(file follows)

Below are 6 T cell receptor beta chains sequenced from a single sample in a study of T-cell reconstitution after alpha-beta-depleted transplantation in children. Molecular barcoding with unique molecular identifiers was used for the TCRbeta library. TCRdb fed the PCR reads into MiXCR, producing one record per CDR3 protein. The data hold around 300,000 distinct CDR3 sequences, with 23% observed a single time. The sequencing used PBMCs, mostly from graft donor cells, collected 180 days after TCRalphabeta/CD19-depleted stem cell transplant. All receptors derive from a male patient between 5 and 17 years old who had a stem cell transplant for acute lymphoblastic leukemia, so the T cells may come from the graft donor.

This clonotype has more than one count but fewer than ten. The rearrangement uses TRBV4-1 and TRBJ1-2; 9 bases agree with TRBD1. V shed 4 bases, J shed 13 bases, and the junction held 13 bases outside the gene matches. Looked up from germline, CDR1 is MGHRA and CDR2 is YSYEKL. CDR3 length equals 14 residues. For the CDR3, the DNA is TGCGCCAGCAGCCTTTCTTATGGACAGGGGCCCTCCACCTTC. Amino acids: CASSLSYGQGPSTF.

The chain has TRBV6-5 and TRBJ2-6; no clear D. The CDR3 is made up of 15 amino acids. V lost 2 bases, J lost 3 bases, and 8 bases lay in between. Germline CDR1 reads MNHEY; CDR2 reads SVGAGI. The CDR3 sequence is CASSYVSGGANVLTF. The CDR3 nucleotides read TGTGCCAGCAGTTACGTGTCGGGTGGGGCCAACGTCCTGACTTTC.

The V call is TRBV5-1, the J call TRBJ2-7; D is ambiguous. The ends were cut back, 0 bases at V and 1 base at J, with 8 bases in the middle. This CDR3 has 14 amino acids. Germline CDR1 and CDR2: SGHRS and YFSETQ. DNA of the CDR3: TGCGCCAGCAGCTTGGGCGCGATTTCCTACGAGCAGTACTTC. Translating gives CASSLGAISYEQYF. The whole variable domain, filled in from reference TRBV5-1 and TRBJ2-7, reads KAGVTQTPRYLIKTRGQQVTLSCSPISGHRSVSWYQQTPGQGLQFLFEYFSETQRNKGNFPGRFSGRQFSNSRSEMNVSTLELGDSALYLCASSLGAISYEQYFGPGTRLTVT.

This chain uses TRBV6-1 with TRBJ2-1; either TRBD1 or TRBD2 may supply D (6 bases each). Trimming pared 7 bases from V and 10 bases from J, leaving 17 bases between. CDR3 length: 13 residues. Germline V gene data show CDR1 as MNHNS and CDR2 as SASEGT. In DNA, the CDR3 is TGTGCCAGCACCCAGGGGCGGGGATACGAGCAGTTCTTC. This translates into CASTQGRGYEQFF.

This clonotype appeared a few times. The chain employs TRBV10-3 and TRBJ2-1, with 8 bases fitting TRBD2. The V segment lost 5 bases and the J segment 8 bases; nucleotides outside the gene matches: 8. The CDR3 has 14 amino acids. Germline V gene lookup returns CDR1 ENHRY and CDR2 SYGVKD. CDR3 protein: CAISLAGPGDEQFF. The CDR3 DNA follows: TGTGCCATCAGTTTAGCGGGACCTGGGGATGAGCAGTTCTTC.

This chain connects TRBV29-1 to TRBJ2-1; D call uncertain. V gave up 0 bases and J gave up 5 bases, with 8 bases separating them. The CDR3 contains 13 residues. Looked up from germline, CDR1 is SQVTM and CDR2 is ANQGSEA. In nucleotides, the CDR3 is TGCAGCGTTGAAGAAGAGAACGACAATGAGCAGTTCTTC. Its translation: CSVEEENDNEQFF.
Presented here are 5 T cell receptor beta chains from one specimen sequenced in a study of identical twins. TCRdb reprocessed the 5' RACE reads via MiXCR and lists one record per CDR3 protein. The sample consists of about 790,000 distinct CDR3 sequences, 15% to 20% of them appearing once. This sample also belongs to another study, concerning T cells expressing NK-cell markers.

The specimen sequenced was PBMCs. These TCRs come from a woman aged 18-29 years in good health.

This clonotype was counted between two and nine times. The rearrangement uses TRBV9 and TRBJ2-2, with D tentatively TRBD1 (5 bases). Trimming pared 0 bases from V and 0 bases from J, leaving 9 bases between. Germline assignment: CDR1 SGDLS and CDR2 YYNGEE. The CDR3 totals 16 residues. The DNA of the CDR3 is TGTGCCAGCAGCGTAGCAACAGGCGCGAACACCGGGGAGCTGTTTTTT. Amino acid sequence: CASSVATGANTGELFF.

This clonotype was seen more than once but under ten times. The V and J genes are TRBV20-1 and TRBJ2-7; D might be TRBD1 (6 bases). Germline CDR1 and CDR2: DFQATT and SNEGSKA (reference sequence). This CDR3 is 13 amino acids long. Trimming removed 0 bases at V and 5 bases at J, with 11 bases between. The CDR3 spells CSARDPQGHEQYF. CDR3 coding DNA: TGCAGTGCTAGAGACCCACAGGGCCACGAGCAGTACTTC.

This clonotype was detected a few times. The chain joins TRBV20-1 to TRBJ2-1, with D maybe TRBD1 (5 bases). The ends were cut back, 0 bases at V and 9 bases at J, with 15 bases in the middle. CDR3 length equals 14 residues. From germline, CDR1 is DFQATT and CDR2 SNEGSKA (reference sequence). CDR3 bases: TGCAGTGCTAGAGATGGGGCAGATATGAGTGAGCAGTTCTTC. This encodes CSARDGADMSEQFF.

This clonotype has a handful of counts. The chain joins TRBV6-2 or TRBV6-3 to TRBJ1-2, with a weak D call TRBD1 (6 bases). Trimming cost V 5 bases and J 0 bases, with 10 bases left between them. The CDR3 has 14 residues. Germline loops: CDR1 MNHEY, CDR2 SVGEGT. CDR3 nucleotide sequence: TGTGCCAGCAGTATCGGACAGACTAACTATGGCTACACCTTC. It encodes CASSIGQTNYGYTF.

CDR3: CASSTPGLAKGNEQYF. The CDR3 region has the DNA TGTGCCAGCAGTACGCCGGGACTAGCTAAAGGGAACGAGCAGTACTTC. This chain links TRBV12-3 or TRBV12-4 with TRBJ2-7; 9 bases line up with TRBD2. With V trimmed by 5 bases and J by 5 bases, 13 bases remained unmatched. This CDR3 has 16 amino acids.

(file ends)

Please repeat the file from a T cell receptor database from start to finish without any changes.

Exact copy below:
Below are 6 T cell receptor beta chains sequenced from a single sample in a study of T-cell reconstitution after alpha-beta-depleted transplantation in children. Molecular barcoding with unique molecular identifiers was used for the TCRbeta library. TCRdb fed the PCR reads into MiXCR, producing one record per CDR3 protein. The data hold around 300,000 distinct CDR3 sequences, with 23% observed a single time. The sequencing used PBMCs, mostly from graft donor cells, collected 180 days after TCRalphabeta/CD19-depleted stem cell transplant. All receptors derive from a male patient between 5 and 17 years old who had a stem cell transplant for acute lymphoblastic leukemia, so the T cells may come from the graft donor.

This clonotype has more than one count but fewer than ten. The rearrangement uses TRBV4-1 and TRBJ1-2; 9 bases agree with TRBD1. V shed 4 bases, J shed 13 bases, and the junction held 13 bases outside the gene matches. Looked up from germline, CDR1 is MGHRA and CDR2 is YSYEKL. CDR3 length equals 14 residues. For the CDR3, the DNA is TGCGCCAGCAGCCTTTCTTATGGACAGGGGCCCTCCACCTTC. Amino acids: CASSLSYGQGPSTF.

The chain has TRBV6-5 and TRBJ2-6; no clear D. The CDR3 is made up of 15 amino acids. V lost 2 bases, J lost 3 bases, and 8 bases lay in between. Germline CDR1 reads MNHEY; CDR2 reads SVGAGI. The CDR3 sequence is CASSYVSGGANVLTF. The CDR3 nucleotides read TGTGCCAGCAGTTACGTGTCGGGTGGGGCCAACGTCCTGACTTTC.

The V call is TRBV5-1, the J call TRBJ2-7; D is ambiguous. The ends were cut back, 0 bases at V and 1 base at J, with 8 bases in the middle. This CDR3 has 14 amino acids. Germline CDR1 and CDR2: SGHRS and YFSETQ. DNA of the CDR3: TGCGCCAGCAGCTTGGGCGCGATTTCCTACGAGCAGTACTTC. Translating gives CASSLGAISYEQYF. The whole variable domain, filled in from reference TRBV5-1 and TRBJ2-7, reads KAGVTQTPRYLIKTRGQQVTLSCSPISGHRSVSWYQQTPGQGLQFLFEYFSETQRNKGNFPGRFSGRQFSNSRSEMNVSTLELGDSALYLCASSLGAISYEQYFGPGTRLTVT.

This chain uses TRBV6-1 with TRBJ2-1; either TRBD1 or TRBD2 may supply D (6 bases each). Trimming pared 7 bases from V and 10 bases from J, leaving 17 bases between. CDR3 length: 13 residues. Germline V gene data show CDR1 as MNHNS and CDR2 as SASEGT. In DNA, the CDR3 is TGTGCCAGCACCCAGGGGCGGGGATACGAGCAGTTCTTC. This translates into CASTQGRGYEQFF.

This clonotype appeared a few times. The chain employs TRBV10-3 and TRBJ2-1, with 8 bases fitting TRBD2. The V segment lost 5 bases and the J segment 8 bases; nucleotides outside the gene matches: 8. The CDR3 has 14 amino acids. Germline V gene lookup returns CDR1 ENHRY and CDR2 SYGVKD. CDR3 protein: CAISLAGPGDEQFF. The CDR3 DNA follows: TGTGCCATCAGTTTAGCGGGACCTGGGGATGAGCAGTTCTTC.

This chain connects TRBV29-1 to TRBJ2-1; D call uncertain. V gave up 0 bases and J gave up 5 bases, with 8 bases separating them. The CDR3 contains 13 residues. Looked up from germline, CDR1 is SQVTM and CDR2 is ANQGSEA. In nucleotides, the CDR3 is TGCAGCGTTGAAGAAGAGAACGACAATGAGCAGTTCTTC. Its translation: CSVEEENDNEQFF.
Presented here are 5 T cell receptor beta chains from one specimen sequenced in a study of identical twins. TCRdb reprocessed the 5' RACE reads via MiXCR and lists one record per CDR3 protein. The sample consists of about 790,000 distinct CDR3 sequences, 15% to 20% of them appearing once. This sample also belongs to another study, concerning T cells expressing NK-cell markers.

The specimen sequenced was PBMCs. These TCRs come from a woman aged 18-29 years in good health.

This clonotype was counted between two and nine times. The rearrangement uses TRBV9 and TRBJ2-2, with D tentatively TRBD1 (5 bases). Trimming pared 0 bases from V and 0 bases from J, leaving 9 bases between. Germline assignment: CDR1 SGDLS and CDR2 YYNGEE. The CDR3 totals 16 residues. The DNA of the CDR3 is TGTGCCAGCAGCGTAGCAACAGGCGCGAACACCGGGGAGCTGTTTTTT. Amino acid sequence: CASSVATGANTGELFF.

This clonotype was seen more than once but under ten times. The V and J genes are TRBV20-1 and TRBJ2-7; D might be TRBD1 (6 bases). Germline CDR1 and CDR2: DFQATT and SNEGSKA (reference sequence). This CDR3 is 13 amino acids long. Trimming removed 0 bases at V and 5 bases at J, with 11 bases between. The CDR3 spells CSARDPQGHEQYF. CDR3 coding DNA: TGCAGTGCTAGAGACCCACAGGGCCACGAGCAGTACTTC.

This clonotype was detected a few times. The chain joins TRBV20-1 to TRBJ2-1, with D maybe TRBD1 (5 bases). The ends were cut back, 0 bases at V and 9 bases at J, with 15 bases in the middle. CDR3 length equals 14 residues. From germline, CDR1 is DFQATT and CDR2 SNEGSKA (reference sequence). CDR3 bases: TGCAGTGCTAGAGATGGGGCAGATATGAGTGAGCAGTTCTTC. This encodes CSARDGADMSEQFF.

This clonotype has a handful of counts. The chain joins TRBV6-2 or TRBV6-3 to TRBJ1-2, with a weak D call TRBD1 (6 bases). Trimming cost V 5 bases and J 0 bases, with 10 bases left between them. The CDR3 has 14 residues. Germline loops: CDR1 MNHEY, CDR2 SVGEGT. CDR3 nucleotide sequence: TGTGCCAGCAGTATCGGACAGACTAACTATGGCTACACCTTC. It encodes CASSIGQTNYGYTF.

CDR3: CASSTPGLAKGNEQYF. The CDR3 region has the DNA TGTGCCAGCAGTACGCCGGGACTAGCTAAAGGGAACGAGCAGTACTTC. This chain links TRBV12-3 or TRBV12-4 with TRBJ2-7; 9 bases line up with TRBD2. With V trimmed by 5 bases and J by 5 bases, 13 bases remained unmatched. This CDR3 has 16 amino acids.